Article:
Cochlear Implant for Jonathan

[kml_flashembed movie="http://www.youtube.com/v/ZDD7Ohs5tAk?rel=0" width="425" height="350" wmode="transparent" /]

See this wonderful clip of 8 month old Jonthan having the cochlear implant in his right ear turned on. When you look at it the 2nd time watch how he mimics his mother’s mouth movements.

Reminds me of the fascinating work carried out by Colwyn Trevarthen on the communication betwen very small children and their carers.

He studied the rhythms and expressions of children’s play and fantasy, and how musical games and songs, stories and acts of discovery, with real or imaginary companions, support the development of skills during infancy and the pre-school years.

His influence on music therapy – especially in areas of conflict – is very significant in enabling youngsters undergoing the intense trauma of living in a war zone, as can be seen in the work of Nigel Osbourne.

Trevarthen also pioneered the incredibly powerful Video Interactive Guidance programme which helps professionals ‘give individuals a chance to reflect on their interactions, drawing attention to elements that are successful and supporting clients to make changes where desired’.

I did part one of this training a few years ago and found it invaluable.

But back to Jonathan – I know some members of the hearing impaired community dislike the emphasis on the spoken as opposed to the signed, word but no one could deny the joy that baby experiences as he communicates with his mum. I recently trod on one of my incredibly expensive hearing aids and am awaiting a replacement. It feels as if I’m underwater when trying to discern conversations. The temptation is to turn off from ordinary human contact. I pick up important news but miss all the general chat in staff rooms. No wonder I’m anti-social! I’m with those who ensure that children are given such implants as soon as is possible.

And here’s an opportunity to say farewell to a good friend and great colleague, Eleanor Carnell. She is an amazing fount of wisdom and knowledge about lots of stuff – but especially about teaching children with hearing impairments. She retires at the end of session after many years of sterling service to the Lothians and we in the Outreach Team will miss her sorely.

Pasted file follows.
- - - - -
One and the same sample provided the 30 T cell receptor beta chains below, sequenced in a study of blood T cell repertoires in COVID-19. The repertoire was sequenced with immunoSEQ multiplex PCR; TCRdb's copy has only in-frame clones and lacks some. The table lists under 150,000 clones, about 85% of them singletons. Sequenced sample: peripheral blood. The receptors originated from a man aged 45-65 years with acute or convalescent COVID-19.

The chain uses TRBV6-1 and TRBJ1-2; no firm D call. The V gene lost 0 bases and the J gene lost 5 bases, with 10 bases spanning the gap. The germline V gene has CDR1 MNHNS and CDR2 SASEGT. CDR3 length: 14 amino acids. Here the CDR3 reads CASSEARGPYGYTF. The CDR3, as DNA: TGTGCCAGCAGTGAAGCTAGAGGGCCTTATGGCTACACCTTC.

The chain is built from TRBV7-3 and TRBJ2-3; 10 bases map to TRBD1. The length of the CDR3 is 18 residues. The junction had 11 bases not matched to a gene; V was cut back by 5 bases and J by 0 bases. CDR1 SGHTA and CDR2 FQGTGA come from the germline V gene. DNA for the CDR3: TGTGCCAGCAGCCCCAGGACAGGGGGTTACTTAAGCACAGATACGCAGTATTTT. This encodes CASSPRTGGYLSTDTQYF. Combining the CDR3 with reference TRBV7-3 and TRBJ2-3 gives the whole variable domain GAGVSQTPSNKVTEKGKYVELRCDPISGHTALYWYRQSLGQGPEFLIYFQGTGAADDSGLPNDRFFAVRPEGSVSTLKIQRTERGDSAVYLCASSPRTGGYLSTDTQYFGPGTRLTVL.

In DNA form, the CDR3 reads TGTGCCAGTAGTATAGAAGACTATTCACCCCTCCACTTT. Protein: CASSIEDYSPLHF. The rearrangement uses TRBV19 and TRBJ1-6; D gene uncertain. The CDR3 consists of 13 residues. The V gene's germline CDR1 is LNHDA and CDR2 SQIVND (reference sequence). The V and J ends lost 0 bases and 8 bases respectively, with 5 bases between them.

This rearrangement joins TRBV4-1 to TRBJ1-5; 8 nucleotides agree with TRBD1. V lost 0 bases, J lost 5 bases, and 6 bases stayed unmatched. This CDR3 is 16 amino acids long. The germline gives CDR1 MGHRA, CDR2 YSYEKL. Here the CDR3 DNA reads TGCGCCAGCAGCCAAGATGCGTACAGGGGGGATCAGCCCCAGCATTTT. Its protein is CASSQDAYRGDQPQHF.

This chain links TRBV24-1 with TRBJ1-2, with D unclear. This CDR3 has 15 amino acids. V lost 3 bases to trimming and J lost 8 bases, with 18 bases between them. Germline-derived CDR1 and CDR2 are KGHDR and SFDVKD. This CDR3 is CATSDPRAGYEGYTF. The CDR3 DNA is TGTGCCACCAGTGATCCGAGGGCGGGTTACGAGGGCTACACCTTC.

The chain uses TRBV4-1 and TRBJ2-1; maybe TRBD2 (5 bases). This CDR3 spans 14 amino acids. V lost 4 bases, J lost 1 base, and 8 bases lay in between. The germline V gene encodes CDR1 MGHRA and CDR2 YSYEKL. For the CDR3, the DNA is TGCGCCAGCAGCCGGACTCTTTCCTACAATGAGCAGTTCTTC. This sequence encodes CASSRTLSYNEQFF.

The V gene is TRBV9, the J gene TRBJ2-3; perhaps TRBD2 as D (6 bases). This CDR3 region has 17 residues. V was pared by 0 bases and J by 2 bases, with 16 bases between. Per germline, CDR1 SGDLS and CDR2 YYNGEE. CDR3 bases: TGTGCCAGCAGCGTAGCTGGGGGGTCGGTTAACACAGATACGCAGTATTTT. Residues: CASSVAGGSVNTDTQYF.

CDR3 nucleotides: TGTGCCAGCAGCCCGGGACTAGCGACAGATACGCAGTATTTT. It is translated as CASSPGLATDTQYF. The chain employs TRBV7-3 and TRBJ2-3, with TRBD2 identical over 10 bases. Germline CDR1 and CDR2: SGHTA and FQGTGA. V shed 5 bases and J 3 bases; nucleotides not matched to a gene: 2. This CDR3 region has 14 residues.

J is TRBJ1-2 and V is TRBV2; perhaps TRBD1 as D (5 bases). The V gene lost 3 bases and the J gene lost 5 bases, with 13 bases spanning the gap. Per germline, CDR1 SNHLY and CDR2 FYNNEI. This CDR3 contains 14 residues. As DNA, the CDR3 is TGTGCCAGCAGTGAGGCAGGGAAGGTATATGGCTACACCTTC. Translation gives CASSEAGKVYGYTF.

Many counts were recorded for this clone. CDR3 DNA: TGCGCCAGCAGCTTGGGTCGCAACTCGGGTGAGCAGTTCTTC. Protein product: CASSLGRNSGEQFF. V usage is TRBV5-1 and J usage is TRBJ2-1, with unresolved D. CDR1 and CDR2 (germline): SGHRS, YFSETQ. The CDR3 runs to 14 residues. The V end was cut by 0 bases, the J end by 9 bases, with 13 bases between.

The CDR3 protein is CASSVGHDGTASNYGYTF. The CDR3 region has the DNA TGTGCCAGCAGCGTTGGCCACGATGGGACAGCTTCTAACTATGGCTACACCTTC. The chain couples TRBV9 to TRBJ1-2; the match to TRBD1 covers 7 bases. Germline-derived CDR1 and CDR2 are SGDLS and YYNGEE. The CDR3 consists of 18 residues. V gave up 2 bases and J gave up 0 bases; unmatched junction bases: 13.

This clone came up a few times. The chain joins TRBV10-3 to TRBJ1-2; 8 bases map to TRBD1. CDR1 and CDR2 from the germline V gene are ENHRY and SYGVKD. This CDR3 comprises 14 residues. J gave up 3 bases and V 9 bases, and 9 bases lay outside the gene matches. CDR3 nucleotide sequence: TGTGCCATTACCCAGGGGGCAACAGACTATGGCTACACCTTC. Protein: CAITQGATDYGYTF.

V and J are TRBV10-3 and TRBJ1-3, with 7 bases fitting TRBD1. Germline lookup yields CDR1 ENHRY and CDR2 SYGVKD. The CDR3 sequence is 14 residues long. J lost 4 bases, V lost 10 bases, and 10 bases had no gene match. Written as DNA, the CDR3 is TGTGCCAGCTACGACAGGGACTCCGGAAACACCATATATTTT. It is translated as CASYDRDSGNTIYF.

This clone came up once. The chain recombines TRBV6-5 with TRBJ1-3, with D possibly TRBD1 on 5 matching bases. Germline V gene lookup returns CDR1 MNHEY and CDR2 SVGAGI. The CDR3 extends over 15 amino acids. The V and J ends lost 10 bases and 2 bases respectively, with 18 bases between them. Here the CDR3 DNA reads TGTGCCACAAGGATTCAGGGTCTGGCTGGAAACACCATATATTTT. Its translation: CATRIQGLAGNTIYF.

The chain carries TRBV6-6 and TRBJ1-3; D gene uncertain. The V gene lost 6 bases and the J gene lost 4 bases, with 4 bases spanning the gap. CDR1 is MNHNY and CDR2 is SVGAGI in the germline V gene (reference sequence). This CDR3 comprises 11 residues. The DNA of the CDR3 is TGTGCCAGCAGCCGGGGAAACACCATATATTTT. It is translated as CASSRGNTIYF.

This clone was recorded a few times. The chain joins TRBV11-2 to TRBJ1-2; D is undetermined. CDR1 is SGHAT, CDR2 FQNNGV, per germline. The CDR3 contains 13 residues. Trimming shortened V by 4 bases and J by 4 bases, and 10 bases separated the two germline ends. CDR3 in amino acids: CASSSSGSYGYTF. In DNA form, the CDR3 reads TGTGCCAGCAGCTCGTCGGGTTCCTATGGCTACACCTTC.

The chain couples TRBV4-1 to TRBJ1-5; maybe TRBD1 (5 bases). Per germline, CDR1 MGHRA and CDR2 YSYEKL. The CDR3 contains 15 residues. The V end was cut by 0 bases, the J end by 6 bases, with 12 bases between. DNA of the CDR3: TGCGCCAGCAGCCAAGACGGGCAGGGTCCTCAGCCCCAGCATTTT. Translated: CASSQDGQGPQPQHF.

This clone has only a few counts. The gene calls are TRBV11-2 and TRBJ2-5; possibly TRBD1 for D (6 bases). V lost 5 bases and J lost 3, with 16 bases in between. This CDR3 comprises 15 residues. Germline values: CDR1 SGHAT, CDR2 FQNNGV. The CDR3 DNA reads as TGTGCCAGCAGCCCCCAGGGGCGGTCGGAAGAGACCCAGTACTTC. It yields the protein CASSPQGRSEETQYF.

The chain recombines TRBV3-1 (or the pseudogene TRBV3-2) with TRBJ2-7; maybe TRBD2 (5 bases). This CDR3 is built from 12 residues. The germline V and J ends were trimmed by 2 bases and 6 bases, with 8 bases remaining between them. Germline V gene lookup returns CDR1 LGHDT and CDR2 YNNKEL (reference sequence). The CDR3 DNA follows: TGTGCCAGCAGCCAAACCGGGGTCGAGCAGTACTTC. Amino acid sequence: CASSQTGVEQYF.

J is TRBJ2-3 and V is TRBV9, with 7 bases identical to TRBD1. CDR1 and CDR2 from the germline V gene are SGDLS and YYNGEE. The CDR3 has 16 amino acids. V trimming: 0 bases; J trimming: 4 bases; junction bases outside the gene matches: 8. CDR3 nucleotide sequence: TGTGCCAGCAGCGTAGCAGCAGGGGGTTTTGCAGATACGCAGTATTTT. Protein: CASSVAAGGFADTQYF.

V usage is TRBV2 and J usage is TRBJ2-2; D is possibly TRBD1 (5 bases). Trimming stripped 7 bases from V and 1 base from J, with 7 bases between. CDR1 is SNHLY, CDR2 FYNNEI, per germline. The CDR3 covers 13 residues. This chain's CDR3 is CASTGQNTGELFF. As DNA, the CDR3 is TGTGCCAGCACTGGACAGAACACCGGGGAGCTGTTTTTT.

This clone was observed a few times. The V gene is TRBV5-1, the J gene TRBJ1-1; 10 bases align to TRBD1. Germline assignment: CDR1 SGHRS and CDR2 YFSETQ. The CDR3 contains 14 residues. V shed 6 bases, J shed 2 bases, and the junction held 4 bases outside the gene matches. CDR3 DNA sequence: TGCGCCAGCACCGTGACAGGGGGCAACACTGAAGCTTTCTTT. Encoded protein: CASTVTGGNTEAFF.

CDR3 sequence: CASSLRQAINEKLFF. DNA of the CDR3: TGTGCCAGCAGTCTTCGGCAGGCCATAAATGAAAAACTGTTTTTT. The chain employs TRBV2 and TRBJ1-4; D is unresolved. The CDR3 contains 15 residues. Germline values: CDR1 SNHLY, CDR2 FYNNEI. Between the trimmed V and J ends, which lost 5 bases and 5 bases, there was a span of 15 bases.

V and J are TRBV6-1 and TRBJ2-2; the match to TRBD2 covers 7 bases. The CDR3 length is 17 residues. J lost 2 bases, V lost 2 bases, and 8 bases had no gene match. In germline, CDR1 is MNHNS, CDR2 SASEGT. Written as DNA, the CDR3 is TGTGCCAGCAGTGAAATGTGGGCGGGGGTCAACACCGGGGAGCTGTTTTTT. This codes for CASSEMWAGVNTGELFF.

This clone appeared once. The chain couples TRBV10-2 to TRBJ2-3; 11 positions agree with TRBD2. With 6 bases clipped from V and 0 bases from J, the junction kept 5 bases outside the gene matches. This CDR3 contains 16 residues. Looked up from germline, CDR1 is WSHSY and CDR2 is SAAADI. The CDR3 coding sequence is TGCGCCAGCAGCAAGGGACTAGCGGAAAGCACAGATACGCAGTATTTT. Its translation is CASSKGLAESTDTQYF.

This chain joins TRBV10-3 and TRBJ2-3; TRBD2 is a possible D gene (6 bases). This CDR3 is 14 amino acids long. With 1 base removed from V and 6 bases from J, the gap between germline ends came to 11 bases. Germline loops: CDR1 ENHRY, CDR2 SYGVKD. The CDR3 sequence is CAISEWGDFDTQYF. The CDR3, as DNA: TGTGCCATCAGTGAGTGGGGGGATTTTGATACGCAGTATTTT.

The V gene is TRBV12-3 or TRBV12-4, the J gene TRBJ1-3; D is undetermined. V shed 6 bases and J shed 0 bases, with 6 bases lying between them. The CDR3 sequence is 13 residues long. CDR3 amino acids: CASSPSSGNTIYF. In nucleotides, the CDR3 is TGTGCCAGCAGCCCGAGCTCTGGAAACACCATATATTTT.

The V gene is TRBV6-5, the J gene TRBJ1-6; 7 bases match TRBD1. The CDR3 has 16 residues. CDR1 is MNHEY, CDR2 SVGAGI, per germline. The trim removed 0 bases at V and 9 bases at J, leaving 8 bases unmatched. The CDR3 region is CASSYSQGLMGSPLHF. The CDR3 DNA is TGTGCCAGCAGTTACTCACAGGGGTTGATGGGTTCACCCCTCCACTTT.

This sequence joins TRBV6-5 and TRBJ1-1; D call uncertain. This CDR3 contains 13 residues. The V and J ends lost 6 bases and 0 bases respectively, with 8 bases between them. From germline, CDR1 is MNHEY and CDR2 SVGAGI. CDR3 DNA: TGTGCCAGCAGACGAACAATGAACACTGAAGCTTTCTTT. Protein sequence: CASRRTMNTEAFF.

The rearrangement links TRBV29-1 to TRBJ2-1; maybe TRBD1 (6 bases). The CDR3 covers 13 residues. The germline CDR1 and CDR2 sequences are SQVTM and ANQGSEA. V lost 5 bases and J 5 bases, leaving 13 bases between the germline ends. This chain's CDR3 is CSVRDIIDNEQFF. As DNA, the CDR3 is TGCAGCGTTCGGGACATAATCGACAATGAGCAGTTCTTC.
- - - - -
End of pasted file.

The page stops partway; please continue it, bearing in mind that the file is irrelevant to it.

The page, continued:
(PS If some clever person could change this URL to the real Youtube video I ‘d be pleased. Why does it work on my blog but not here?)

Cochlear Implantation

Cochlear ImplantI have been supporting a family whose deaf 3year old has just had a Cochlear Implant ( a hearing device that is implanted into the cochlea to deliver a sound sensation that the brain can interpret for speech). This has been a very exciting time for us all, but a very nerve wracking and emotional time for the family. I also was able to meet the implant team in Kilmarnock (our national implant centre) to discuss the procedure and likely outcomes.  Research has shown that the earlier a deaf child is implanted the more likely the success, although sucess is not guaranteed. They are now implanting at a year old! Our 3 year old will have 3 years to make up once her implant is ‘tuned’ in (one month from implantation to enable the operated site to heal)as well as trying to keep up with her peers.

Having supported the family so far I now feel that I will have to deliver strategies to ‘catch up’ the missed years, both for her nursery placement and her family. Our aim is to limit the gaps in language so that she can access the curriculum especially in the later primary years, and then into high school where I hope her choices and attainments will be limitless. A tall order? Our expectations must be high for her and support at these early stages will lay the foundations for good speech and access to language.

This child will still be deaf and need extra support throughout her education but she will also access the hearing world and have choices. Cochlear implants have proved to be successful for many users and as I learn and ecperience more of them I am amazed at the outcomes that I never dreamed would occur.